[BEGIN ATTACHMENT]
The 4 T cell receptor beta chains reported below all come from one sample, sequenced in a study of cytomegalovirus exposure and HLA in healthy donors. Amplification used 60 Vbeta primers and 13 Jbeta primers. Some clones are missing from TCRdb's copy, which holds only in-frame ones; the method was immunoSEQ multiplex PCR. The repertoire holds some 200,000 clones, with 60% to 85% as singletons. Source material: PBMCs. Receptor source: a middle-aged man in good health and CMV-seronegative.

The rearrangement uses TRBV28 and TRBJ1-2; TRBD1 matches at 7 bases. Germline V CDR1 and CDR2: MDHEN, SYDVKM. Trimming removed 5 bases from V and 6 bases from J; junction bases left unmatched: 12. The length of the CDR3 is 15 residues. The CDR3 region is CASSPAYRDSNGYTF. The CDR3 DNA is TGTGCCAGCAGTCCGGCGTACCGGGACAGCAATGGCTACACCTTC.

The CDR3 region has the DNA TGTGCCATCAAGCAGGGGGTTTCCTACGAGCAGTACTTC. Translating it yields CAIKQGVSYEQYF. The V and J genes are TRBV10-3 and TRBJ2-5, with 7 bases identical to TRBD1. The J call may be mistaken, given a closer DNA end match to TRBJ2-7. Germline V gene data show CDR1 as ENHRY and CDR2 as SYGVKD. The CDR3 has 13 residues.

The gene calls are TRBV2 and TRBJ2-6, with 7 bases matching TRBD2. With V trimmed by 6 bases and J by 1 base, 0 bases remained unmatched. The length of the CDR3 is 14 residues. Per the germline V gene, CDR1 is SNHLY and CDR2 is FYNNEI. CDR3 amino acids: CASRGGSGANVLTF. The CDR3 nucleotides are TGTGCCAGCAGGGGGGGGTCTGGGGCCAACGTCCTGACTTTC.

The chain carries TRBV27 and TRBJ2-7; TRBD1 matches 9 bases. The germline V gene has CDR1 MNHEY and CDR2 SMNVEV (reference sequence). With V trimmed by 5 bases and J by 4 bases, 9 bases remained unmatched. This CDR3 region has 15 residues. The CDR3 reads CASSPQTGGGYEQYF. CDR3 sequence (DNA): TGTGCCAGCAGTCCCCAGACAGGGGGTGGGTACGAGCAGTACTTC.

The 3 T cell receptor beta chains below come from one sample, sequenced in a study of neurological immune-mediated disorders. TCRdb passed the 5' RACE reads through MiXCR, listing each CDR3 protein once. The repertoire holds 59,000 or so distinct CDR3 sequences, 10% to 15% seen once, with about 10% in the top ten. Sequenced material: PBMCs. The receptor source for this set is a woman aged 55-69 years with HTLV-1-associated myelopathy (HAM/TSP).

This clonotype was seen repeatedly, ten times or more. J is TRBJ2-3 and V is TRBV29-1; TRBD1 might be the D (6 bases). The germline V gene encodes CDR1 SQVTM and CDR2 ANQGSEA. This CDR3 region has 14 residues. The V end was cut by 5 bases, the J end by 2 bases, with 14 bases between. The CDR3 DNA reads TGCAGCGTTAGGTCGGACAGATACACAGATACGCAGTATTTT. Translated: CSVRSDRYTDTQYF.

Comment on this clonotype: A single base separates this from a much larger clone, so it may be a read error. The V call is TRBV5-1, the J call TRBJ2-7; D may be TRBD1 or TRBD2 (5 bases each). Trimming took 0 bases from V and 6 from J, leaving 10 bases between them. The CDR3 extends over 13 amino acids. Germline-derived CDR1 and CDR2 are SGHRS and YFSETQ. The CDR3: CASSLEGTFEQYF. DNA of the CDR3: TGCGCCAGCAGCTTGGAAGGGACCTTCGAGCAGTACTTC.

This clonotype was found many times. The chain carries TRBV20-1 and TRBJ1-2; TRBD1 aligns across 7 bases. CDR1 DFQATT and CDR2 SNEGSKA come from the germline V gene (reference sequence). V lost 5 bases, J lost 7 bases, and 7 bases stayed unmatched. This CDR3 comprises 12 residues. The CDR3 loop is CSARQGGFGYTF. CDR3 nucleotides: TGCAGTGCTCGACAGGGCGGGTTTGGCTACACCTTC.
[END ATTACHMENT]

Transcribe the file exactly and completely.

The 4 T cell receptor beta chains reported below all come from one sample, sequenced in a study of cytomegalovirus exposure and HLA in healthy donors. Amplification used 60 Vbeta primers and 13 Jbeta primers. Some clones are missing from TCRdb's copy, which holds only in-frame ones; the method was immunoSEQ multiplex PCR. The repertoire holds some 200,000 clones, with 60% to 85% as singletons. Source material: PBMCs. Receptor source: a middle-aged man in good health and CMV-seronegative.

The rearrangement uses TRBV28 and TRBJ1-2; TRBD1 matches at 7 bases. Germline V CDR1 and CDR2: MDHEN, SYDVKM. Trimming removed 5 bases from V and 6 bases from J; junction bases left unmatched: 12. The length of the CDR3 is 15 residues. The CDR3 region is CASSPAYRDSNGYTF. The CDR3 DNA is TGTGCCAGCAGTCCGGCGTACCGGGACAGCAATGGCTACACCTTC.

The CDR3 region has the DNA TGTGCCATCAAGCAGGGGGTTTCCTACGAGCAGTACTTC. Translating it yields CAIKQGVSYEQYF. The V and J genes are TRBV10-3 and TRBJ2-5, with 7 bases identical to TRBD1. The J call may be mistaken, given a closer DNA end match to TRBJ2-7. Germline V gene data show CDR1 as ENHRY and CDR2 as SYGVKD. The CDR3 has 13 residues.

The gene calls are TRBV2 and TRBJ2-6, with 7 bases matching TRBD2. With V trimmed by 6 bases and J by 1 base, 0 bases remained unmatched. The length of the CDR3 is 14 residues. Per the germline V gene, CDR1 is SNHLY and CDR2 is FYNNEI. CDR3 amino acids: CASRGGSGANVLTF. The CDR3 nucleotides are TGTGCCAGCAGGGGGGGGTCTGGGGCCAACGTCCTGACTTTC.

The chain carries TRBV27 and TRBJ2-7; TRBD1 matches 9 bases. The germline V gene has CDR1 MNHEY and CDR2 SMNVEV (reference sequence). With V trimmed by 5 bases and J by 4 bases, 9 bases remained unmatched. This CDR3 region has 15 residues. The CDR3 reads CASSPQTGGGYEQYF. CDR3 sequence (DNA): TGTGCCAGCAGTCCCCAGACAGGGGGTGGGTACGAGCAGTACTTC.

The 3 T cell receptor beta chains below come from one sample, sequenced in a study of neurological immune-mediated disorders. TCRdb passed the 5' RACE reads through MiXCR, listing each CDR3 protein once. The repertoire holds 59,000 or so distinct CDR3 sequences, 10% to 15% seen once, with about 10% in the top ten. Sequenced material: PBMCs. The receptor source for this set is a woman aged 55-69 years with HTLV-1-associated myelopathy (HAM/TSP).

This clonotype was seen repeatedly, ten times or more. J is TRBJ2-3 and V is TRBV29-1; TRBD1 might be the D (6 bases). The germline V gene encodes CDR1 SQVTM and CDR2 ANQGSEA. This CDR3 region has 14 residues. The V end was cut by 5 bases, the J end by 2 bases, with 14 bases between. The CDR3 DNA reads TGCAGCGTTAGGTCGGACAGATACACAGATACGCAGTATTTT. Translated: CSVRSDRYTDTQYF.

Comment on this clonotype: A single base separates this from a much larger clone, so it may be a read error. The V call is TRBV5-1, the J call TRBJ2-7; D may be TRBD1 or TRBD2 (5 bases each). Trimming took 0 bases from V and 6 from J, leaving 10 bases between them. The CDR3 extends over 13 amino acids. Germline-derived CDR1 and CDR2 are SGHRS and YFSETQ. The CDR3: CASSLEGTFEQYF. DNA of the CDR3: TGCGCCAGCAGCTTGGAAGGGACCTTCGAGCAGTACTTC.

This clonotype was found many times. The chain carries TRBV20-1 and TRBJ1-2; TRBD1 aligns across 7 bases. CDR1 DFQATT and CDR2 SNEGSKA come from the germline V gene (reference sequence). V lost 5 bases, J lost 7 bases, and 7 bases stayed unmatched. This CDR3 comprises 12 residues. The CDR3 loop is CSARQGGFGYTF. CDR3 nucleotides: TGCAGTGCTCGACAGGGCGGGTTTGGCTACACCTTC.